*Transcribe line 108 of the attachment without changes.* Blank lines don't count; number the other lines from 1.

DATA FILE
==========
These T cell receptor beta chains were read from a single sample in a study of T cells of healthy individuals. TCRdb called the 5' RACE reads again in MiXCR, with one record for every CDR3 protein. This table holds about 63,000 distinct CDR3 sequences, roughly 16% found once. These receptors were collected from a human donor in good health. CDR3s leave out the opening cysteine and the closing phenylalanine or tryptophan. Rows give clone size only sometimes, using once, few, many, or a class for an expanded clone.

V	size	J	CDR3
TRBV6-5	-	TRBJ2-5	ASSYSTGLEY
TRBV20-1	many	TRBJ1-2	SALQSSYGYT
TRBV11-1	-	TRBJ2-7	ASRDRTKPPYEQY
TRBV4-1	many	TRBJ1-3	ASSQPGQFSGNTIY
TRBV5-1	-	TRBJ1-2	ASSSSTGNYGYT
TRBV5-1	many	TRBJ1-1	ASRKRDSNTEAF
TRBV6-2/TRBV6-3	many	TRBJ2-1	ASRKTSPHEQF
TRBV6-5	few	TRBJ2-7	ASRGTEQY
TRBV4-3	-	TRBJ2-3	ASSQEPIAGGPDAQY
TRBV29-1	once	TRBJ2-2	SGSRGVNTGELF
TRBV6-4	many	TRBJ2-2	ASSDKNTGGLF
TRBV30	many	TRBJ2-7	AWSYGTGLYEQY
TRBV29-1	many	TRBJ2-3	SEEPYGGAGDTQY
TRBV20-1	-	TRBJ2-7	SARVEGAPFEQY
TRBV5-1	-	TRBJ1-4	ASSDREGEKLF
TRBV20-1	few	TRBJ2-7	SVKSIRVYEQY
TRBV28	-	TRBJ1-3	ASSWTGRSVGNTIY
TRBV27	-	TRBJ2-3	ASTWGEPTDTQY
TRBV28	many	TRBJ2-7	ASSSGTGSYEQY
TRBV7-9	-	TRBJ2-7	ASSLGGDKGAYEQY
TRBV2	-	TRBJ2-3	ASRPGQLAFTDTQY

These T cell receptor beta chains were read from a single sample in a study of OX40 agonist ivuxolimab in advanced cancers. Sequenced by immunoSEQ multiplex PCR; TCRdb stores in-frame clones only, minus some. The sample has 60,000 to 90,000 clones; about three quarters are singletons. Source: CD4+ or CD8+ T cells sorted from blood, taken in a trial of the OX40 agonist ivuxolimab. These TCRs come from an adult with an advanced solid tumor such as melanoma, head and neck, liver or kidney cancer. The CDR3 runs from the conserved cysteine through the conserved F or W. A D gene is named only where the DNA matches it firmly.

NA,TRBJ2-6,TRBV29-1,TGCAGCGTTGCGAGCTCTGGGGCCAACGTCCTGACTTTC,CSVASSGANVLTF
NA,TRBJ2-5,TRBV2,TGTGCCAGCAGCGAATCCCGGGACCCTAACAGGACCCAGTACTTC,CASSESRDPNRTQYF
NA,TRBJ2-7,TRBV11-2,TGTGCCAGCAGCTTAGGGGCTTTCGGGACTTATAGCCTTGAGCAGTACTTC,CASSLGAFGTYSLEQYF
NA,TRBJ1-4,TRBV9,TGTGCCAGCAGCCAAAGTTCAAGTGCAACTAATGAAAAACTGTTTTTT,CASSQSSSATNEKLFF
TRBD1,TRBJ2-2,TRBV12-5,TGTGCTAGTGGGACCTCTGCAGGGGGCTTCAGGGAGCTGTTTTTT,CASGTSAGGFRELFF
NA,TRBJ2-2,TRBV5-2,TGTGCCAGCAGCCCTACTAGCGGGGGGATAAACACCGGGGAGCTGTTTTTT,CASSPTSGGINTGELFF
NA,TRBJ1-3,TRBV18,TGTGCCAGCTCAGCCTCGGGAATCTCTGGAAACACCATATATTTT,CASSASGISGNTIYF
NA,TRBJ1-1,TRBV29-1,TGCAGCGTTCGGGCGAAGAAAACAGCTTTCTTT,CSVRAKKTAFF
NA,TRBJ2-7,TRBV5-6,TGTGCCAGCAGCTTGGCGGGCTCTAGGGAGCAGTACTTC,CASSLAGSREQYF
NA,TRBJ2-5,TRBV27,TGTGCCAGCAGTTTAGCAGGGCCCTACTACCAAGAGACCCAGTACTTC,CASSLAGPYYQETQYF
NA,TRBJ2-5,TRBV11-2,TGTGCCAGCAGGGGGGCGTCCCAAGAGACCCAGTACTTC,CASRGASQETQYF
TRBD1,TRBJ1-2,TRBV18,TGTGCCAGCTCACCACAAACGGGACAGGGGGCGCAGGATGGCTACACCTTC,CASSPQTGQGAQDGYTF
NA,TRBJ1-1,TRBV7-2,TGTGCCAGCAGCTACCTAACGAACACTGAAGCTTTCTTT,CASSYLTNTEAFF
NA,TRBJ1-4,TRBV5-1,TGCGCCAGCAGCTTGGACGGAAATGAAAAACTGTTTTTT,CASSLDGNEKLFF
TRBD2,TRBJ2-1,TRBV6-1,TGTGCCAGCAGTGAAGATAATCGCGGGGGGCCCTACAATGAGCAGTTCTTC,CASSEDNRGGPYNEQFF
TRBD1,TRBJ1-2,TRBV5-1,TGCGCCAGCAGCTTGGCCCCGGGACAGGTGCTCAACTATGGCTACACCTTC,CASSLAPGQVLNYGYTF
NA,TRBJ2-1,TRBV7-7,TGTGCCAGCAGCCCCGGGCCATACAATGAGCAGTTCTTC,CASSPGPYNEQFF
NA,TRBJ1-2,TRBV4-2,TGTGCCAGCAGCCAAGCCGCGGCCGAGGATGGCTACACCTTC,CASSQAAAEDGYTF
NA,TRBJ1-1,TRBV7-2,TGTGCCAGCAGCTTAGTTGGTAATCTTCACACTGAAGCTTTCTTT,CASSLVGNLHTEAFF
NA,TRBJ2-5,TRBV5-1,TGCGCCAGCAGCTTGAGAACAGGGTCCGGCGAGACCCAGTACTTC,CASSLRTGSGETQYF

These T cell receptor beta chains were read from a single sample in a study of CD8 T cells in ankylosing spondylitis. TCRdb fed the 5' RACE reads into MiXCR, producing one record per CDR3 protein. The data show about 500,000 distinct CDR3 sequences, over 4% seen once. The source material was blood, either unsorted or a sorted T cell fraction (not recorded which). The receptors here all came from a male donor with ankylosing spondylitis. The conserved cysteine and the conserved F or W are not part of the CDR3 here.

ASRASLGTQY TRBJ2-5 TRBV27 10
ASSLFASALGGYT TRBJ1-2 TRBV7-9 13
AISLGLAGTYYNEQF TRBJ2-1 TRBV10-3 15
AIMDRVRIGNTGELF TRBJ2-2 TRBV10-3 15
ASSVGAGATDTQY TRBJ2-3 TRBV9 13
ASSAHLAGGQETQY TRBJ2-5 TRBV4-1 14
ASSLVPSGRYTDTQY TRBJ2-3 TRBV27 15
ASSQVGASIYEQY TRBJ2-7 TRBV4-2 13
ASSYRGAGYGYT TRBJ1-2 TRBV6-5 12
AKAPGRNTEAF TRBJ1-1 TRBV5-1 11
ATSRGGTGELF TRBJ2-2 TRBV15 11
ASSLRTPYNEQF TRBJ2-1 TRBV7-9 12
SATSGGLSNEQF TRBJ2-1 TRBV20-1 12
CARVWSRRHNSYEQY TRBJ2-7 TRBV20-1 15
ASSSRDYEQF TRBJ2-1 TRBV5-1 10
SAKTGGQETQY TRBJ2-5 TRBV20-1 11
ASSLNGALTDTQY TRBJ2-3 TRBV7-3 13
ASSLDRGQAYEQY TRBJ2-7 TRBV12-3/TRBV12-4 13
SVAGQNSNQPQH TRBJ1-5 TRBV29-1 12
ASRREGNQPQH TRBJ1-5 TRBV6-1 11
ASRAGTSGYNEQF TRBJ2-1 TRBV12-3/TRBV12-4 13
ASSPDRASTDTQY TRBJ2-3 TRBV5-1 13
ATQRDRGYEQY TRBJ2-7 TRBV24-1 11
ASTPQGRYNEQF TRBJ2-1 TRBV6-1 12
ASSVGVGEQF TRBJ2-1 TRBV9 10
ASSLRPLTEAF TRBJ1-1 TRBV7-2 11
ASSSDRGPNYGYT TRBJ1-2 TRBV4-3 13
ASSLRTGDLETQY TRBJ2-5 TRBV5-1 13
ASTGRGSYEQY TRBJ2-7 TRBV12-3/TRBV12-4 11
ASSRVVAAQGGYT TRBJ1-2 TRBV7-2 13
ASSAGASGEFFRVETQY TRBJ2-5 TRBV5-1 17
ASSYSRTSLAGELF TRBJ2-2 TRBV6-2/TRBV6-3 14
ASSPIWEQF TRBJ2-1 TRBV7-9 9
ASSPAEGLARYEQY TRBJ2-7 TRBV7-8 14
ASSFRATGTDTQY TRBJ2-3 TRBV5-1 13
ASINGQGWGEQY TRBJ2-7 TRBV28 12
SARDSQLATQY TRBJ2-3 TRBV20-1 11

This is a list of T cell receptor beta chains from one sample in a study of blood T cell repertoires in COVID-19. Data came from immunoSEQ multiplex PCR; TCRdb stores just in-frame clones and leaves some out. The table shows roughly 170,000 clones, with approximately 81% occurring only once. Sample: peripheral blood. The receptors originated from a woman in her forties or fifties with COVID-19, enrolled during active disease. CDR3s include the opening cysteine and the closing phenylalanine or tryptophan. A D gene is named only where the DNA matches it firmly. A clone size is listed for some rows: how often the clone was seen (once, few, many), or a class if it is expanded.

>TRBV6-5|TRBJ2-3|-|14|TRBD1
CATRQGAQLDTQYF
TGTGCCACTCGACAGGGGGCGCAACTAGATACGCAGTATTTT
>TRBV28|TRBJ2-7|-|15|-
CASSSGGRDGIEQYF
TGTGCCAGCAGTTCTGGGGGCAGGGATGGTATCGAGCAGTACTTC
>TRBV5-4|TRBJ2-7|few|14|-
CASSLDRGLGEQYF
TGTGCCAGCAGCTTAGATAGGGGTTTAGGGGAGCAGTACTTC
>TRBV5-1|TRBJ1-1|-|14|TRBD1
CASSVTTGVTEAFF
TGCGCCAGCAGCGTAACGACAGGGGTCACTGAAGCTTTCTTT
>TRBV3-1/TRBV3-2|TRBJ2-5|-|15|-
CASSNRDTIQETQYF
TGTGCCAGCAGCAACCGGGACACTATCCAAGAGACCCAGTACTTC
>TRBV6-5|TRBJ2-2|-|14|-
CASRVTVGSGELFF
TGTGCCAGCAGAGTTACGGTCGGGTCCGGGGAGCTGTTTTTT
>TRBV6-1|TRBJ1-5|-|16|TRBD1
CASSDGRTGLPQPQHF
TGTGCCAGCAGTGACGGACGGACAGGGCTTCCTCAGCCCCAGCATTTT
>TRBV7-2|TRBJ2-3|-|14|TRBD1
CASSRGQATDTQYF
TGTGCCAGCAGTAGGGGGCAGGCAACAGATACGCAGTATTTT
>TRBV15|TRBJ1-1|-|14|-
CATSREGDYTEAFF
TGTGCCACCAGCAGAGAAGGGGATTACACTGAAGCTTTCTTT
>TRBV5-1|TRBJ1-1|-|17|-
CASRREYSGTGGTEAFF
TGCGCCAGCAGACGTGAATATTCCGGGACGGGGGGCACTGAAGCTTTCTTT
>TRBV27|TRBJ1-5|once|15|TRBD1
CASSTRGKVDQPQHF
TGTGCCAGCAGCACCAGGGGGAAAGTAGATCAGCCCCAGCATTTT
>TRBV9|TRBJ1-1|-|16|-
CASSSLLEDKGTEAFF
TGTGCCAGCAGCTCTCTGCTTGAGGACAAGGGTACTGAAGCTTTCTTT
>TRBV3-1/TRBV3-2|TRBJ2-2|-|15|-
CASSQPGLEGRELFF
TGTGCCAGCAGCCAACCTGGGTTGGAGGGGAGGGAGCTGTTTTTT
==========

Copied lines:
>TRBV15|TRBJ1-1|-|14|-